Trump administration: Children don’t deserve protection from cancer, brain damage


The Trump administration wants children to handle dangerous pesticides that could cause brain damage or cancer, in their latest move to target the vulnerable.

The Trump administration is working to expose underaged children to pesticides that could cause cancer or brain damage, in yet another initiative designed to hurt vulnerable Americans.

The Trump-era Environmental Protection Agency (EPA) — led by Scott Pruitt, who had repeatedly sued the agency prior to becoming its leader — is considering rule changes in a departure from the Obama administration that would put children directly in the path of harm.

A 2015 rule increased safety requirements for farmworkers, which prohibit people under 18 years old from working with pesticides. The rules were put in place because doctors raised the alarm about the harm those chemicals could cause with children.

The EPA is also considering getting rid of a rule that currently stops minors from working with what are categorized as "restricted-use" pesticides like arsenic and methyl bromide. Those chemicals are not even sold to the public for general use due to their danger, but the Trump team appears to believe children should be around them.

Former EPA official William Jordan, who helped implement the child-safety rules under Obama, told HuffPost, "I think that there’s a pretty strong likelihood that if the minimum age is eliminated or lowered, there will be more people getting sick."

He added that with these sorts of chemicals, "a small amount like a teaspoon can kill you."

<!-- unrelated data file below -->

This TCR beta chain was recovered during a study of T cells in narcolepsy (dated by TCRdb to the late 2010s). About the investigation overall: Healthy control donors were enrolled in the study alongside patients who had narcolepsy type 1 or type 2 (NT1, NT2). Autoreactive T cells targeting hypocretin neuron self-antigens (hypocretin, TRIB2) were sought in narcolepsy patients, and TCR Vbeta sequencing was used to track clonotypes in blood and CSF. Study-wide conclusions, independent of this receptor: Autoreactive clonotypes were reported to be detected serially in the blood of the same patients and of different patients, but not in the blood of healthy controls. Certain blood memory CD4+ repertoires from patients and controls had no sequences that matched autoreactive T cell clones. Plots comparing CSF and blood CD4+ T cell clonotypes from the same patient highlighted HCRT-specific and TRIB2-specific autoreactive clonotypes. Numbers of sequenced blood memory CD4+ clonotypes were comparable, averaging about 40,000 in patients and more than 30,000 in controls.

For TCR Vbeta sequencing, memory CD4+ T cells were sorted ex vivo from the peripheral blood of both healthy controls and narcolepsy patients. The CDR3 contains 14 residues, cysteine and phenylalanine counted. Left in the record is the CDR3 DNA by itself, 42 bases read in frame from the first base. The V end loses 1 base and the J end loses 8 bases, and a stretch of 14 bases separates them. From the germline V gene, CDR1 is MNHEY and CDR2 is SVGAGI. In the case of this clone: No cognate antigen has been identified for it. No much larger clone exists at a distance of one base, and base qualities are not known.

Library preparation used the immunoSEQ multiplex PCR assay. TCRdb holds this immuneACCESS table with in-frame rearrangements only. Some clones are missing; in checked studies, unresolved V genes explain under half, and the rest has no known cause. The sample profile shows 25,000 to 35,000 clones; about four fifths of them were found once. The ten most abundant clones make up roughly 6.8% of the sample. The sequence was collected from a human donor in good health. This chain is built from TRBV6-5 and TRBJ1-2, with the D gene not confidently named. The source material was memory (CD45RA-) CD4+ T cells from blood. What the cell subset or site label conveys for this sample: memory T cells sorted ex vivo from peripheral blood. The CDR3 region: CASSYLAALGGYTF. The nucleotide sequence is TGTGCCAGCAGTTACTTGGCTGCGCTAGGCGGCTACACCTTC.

In 2014, the American Academy of Pediatrics issued a warning about these chemicals and children handling them, writing, "Many pesticides are highly toxic to the brain and reproductive system and will cause long-term damage to those systems."

HuffPost notes that industry groups have been lobbying Congress to get rid of these rules, and that "one reason growers may want to remove the minimum age requirements is that teenagers often work for less money than older employees."

Trump and his underlings have repeatedly cited getting rid of regulations (even fake ones) as one of the meager accomplishments he achieved in his first year in office, as they have been unable to cite any signature legislation beyond the recent billionaire tax cuts.

Exposing children to harm, particularly those likely to come from the lower economic brackets who would be working in the farming industry, is right in line with Trump's previous despicable actions and priorities.

The administration did the dirty work of industry lobbying groups and significantly lessened the fines nursing homes would face for abusing elderly patients – even if they die. And Trump and his interior secretary, Ryan Zinke, moved to allow frackers to hide toxic chemicals used on public land.

The vulnerable are being targeted by Trump and his Republican allies, not as an unfortunate side effect, but as a direct result of the ideological and financial goals that they believe in above anything else.